Turkish media reported about Rosatom’s plans to sell 49% of its shares in the project last spring. Turkey’s Cengiz Insaat, Kolin and Kalyon were named among the potential partners of Rosatom.
Rosatom earlier had not invited investors to join the project, Head of Research and Forecasting Group at the Analytical Credit Rating Agency (ACRA) Natalya Porokhova told the paper. The Russian atomic energy corporation apparently seeks to attract funding amid the growing portfolio of orders, or to reduce political risks by inviting a non-Russian investor, she said.
For Russian investors, the Turkish market has become less attractive amid the political crisis in bilateral relations and Russian energy giant, Gazprom’s problems with the Turkish Stream gas pipeline project, Porokhova noted. Yet, some Arab investors have indeed shown great interest in nuclear energy amid plans to build their own NPPs, she pointed out.
The highest activity of protesters on March 26 was seen in those Russian regions which demonstrated the lowest voter turnout rates during the elections to the lower house of parliament, the State Duma, in September 2016, Vedomosti writes citing research conducted by the Sigma Expert agency using big data for analyzing trends. For tallying up the number of the protesters, the agency figured out the arithmetic average between information provided by police and the organizers’ assessments. The research revealed that in nine out of ten cities with the biggest numbers of protesters, the turnout at the elections to the State Duma was lower than the national average. So, the lower the turnout was in September 2016, the more actively people protested in March 2017, the paper writes.
Among the cities topping the list were Smolensk, Komsomolsk-on-Amur, Chita, Vladivostok and Perm. However, Dagestan’s capital of Makhachkala is out of tune with the trend - the activity of protesters there was high, but the voter turnout was also among the highest (88%). Since the Soviet era, non-participation in elections has been a form of protest, the paper says.
An expert at the Committee of Civil Initiatives, Nikolai Petrov, noted that the list of cities with exceptionally high protest activity largely coincided with the top rating of tensions compiled by the committee. This can be explained as follows, the list includes multi-million-strong cities where citizens are traditionally active and also regions where governors have been recently replaced in addition to the conflicts between the elites there and social and economic uneasiness, he said.
The usage of big data also enables assessing the means for mobilizing protesters. Unlike winter 2011-2012, when Facebook was the key tool, in 2017 the protesters were mainly mobilized through the social network, Vkontakte, head of Sigma Artyom Bulatov stressed.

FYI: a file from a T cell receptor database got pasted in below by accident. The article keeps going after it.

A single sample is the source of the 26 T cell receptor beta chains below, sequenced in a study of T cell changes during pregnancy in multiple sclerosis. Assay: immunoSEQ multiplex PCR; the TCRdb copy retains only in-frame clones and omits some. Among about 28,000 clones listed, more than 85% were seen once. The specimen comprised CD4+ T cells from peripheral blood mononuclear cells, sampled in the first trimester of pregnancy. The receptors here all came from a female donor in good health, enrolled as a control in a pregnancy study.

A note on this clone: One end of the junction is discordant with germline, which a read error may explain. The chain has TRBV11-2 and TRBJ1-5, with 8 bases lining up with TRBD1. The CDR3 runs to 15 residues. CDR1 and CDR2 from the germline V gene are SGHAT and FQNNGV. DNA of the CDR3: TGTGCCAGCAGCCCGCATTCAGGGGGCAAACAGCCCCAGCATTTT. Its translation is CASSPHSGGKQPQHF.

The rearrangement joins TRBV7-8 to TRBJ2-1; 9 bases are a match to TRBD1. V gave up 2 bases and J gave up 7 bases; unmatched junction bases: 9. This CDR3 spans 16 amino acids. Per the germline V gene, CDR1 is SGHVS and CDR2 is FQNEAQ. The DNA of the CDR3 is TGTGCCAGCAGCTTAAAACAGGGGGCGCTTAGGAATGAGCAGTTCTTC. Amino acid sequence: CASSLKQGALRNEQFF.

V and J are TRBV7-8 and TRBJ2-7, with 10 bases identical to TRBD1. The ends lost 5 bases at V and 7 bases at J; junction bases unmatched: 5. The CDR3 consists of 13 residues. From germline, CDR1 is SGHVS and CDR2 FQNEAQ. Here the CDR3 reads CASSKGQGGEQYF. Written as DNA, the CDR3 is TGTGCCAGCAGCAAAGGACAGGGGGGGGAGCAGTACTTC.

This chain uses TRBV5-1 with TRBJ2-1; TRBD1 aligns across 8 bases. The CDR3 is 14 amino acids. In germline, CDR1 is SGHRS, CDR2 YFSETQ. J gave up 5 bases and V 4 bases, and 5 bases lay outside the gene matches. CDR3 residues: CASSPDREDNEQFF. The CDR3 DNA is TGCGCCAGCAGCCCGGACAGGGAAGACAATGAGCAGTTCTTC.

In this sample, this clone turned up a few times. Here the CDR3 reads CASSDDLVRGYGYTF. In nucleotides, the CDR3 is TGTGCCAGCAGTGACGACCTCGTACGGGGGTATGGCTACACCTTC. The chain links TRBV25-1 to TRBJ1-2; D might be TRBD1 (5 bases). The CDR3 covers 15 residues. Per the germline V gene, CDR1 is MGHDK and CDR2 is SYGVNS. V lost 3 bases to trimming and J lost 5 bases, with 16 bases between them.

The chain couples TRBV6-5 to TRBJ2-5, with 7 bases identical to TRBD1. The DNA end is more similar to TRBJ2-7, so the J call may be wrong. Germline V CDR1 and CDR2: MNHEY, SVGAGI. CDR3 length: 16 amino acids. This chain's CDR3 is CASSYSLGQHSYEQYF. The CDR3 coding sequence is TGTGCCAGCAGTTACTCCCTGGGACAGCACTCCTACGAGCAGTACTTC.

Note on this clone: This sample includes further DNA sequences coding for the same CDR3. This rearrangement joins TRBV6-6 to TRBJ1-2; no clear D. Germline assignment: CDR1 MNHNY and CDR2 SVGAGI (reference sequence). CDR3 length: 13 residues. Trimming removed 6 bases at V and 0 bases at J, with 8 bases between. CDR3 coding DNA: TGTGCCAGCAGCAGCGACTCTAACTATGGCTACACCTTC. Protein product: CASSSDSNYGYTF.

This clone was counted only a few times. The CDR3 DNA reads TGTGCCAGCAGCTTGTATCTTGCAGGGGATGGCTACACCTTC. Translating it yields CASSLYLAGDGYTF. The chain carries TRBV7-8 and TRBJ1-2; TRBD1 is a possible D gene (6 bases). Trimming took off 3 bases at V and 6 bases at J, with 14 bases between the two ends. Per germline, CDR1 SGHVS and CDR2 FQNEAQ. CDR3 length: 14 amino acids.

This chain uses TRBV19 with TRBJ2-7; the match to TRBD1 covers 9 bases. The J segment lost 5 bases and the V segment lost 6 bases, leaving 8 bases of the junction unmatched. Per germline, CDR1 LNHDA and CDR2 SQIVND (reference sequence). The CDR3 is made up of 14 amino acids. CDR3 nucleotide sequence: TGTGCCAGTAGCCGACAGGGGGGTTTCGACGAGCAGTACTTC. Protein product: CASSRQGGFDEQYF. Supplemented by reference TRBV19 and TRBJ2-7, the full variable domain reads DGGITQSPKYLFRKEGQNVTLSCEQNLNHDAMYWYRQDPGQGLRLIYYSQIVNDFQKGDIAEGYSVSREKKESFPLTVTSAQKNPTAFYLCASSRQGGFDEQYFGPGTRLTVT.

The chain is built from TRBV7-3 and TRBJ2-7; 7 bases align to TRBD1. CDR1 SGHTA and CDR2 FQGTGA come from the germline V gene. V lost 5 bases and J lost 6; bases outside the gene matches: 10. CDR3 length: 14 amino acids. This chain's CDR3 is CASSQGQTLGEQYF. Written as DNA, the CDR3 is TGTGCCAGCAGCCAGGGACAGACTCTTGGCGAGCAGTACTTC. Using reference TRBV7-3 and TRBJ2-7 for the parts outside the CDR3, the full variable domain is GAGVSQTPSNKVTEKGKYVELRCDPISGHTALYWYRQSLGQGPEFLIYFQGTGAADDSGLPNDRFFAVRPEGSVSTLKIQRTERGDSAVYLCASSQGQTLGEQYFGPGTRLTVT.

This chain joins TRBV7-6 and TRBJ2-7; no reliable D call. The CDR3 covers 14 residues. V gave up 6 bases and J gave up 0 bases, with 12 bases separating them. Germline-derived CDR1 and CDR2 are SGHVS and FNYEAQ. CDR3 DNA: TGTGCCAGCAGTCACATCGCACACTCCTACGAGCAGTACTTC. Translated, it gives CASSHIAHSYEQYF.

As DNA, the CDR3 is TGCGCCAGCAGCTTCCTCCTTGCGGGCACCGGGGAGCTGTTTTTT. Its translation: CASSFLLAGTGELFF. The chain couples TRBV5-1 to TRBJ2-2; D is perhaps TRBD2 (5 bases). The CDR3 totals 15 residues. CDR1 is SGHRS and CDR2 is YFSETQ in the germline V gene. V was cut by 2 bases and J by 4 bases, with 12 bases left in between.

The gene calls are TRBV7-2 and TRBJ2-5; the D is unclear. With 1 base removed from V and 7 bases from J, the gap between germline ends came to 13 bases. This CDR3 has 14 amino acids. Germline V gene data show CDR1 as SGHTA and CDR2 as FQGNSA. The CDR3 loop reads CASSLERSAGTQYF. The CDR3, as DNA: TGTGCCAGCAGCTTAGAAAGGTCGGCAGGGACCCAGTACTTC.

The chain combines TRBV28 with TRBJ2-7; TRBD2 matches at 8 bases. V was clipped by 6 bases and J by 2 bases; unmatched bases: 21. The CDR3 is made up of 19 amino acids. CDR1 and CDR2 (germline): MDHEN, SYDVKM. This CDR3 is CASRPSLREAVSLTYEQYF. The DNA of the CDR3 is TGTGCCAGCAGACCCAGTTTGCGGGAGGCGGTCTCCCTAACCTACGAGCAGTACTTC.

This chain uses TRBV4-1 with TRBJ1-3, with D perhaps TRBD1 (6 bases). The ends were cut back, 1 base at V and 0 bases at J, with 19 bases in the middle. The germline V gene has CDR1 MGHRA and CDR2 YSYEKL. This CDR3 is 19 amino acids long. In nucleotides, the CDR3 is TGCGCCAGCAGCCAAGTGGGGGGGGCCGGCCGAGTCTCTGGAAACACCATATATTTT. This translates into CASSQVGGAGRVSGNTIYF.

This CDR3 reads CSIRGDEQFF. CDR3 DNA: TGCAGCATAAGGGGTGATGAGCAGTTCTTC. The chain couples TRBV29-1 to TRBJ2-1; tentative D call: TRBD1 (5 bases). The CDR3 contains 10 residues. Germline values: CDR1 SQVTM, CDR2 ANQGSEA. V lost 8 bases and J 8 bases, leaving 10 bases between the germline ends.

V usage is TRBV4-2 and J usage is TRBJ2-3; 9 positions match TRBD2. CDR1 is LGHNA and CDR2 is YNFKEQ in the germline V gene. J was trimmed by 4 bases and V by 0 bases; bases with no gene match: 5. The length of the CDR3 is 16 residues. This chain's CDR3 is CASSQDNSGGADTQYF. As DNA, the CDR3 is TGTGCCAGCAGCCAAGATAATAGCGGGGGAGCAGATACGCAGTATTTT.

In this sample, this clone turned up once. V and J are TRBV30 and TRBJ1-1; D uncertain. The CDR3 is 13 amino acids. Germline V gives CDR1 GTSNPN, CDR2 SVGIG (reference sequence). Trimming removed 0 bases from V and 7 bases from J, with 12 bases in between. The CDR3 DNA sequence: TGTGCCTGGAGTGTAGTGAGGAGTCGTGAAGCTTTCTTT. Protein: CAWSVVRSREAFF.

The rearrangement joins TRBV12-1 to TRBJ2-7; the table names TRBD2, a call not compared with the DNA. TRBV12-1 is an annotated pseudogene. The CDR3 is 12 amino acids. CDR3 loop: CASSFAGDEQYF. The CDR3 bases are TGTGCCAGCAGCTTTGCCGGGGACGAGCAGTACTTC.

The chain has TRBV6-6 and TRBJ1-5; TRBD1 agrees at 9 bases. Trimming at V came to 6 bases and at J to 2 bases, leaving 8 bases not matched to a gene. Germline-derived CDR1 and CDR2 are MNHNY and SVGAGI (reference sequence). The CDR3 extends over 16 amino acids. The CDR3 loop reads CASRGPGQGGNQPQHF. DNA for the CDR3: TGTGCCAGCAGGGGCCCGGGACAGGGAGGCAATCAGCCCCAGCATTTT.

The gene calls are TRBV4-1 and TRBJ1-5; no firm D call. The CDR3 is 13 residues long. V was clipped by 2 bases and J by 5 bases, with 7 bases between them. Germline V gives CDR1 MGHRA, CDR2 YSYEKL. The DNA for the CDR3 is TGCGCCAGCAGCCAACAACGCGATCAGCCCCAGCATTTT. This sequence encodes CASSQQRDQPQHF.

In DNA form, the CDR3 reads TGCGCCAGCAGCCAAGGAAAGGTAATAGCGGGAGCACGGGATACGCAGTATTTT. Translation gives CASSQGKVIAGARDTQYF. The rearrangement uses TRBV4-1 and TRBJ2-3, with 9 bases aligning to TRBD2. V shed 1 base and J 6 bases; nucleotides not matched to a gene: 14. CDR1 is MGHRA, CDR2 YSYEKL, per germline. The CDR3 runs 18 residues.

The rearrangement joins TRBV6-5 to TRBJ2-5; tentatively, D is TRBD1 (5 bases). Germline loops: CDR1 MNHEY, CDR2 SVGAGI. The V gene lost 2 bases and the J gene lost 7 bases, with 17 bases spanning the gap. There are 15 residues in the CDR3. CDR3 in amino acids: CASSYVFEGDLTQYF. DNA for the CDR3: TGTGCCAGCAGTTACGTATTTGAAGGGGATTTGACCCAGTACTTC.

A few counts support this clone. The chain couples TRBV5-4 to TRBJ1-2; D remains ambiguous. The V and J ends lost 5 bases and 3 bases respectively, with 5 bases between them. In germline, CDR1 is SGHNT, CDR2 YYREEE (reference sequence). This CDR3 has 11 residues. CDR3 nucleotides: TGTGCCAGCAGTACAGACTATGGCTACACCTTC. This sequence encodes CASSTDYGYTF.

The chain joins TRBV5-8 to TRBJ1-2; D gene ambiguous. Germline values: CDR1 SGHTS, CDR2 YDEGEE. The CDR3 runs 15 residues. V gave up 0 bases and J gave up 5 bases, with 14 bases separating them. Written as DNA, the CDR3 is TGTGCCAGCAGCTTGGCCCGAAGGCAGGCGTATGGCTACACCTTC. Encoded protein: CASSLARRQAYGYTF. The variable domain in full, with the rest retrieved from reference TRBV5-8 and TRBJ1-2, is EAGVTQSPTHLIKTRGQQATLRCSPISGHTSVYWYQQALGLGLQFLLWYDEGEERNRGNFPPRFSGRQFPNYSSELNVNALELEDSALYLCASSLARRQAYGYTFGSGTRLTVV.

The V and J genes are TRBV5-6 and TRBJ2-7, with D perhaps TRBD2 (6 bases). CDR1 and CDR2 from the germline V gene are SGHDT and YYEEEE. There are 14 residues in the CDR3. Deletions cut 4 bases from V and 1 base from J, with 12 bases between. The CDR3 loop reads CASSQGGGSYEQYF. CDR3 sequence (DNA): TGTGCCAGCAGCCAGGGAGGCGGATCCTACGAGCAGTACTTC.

A spokesman for Russian opposition figure Alexei Navalny, Kira Yarmish said the "explosive" effect of the March protest came as a surprise for his team.
The Yellow, Black and White company, one of the leading Russian media holdings, plans to launch the country’s first studio this autumn that will shoot movies and TV series for premiere screening on its own online platform, General Producer Eduard Iloyan told RBC on Friday.
The project dubbed Start, which its creators say is a Russian counterpart to the American premium cable and satellite television network HBO, is designed for the Russian-speaking audience across the world with revenues above average, mainly in the US, Canada, Germany, Israel and former Soviet states. The company plans to earn revenue on paid subscription. Besides, in the future, it will sell broadcast rights for the content.
"In the coming several years, we are ready to develop the project on our own. According to our model, the return on investment won’t be earlier than in three or five years," Iloyan explained. Over the past years, the company has invested around 400 million rubles ($7.1mln) in the project, he said. The money was used for developing the online platform and creating original content.
The studio seeks to attract other production companies and Russian media holdings to take part in shooting movies. "The launch of this project is a good step towards developing the market as the whole production of TV series in the country today is in line with b2b scheme - production companies work for TV channels. Netflix or Amazon produce series under b2c scheme - business for clients who pay out of their own pocket," TV and cinema producer Igor Mishin stated.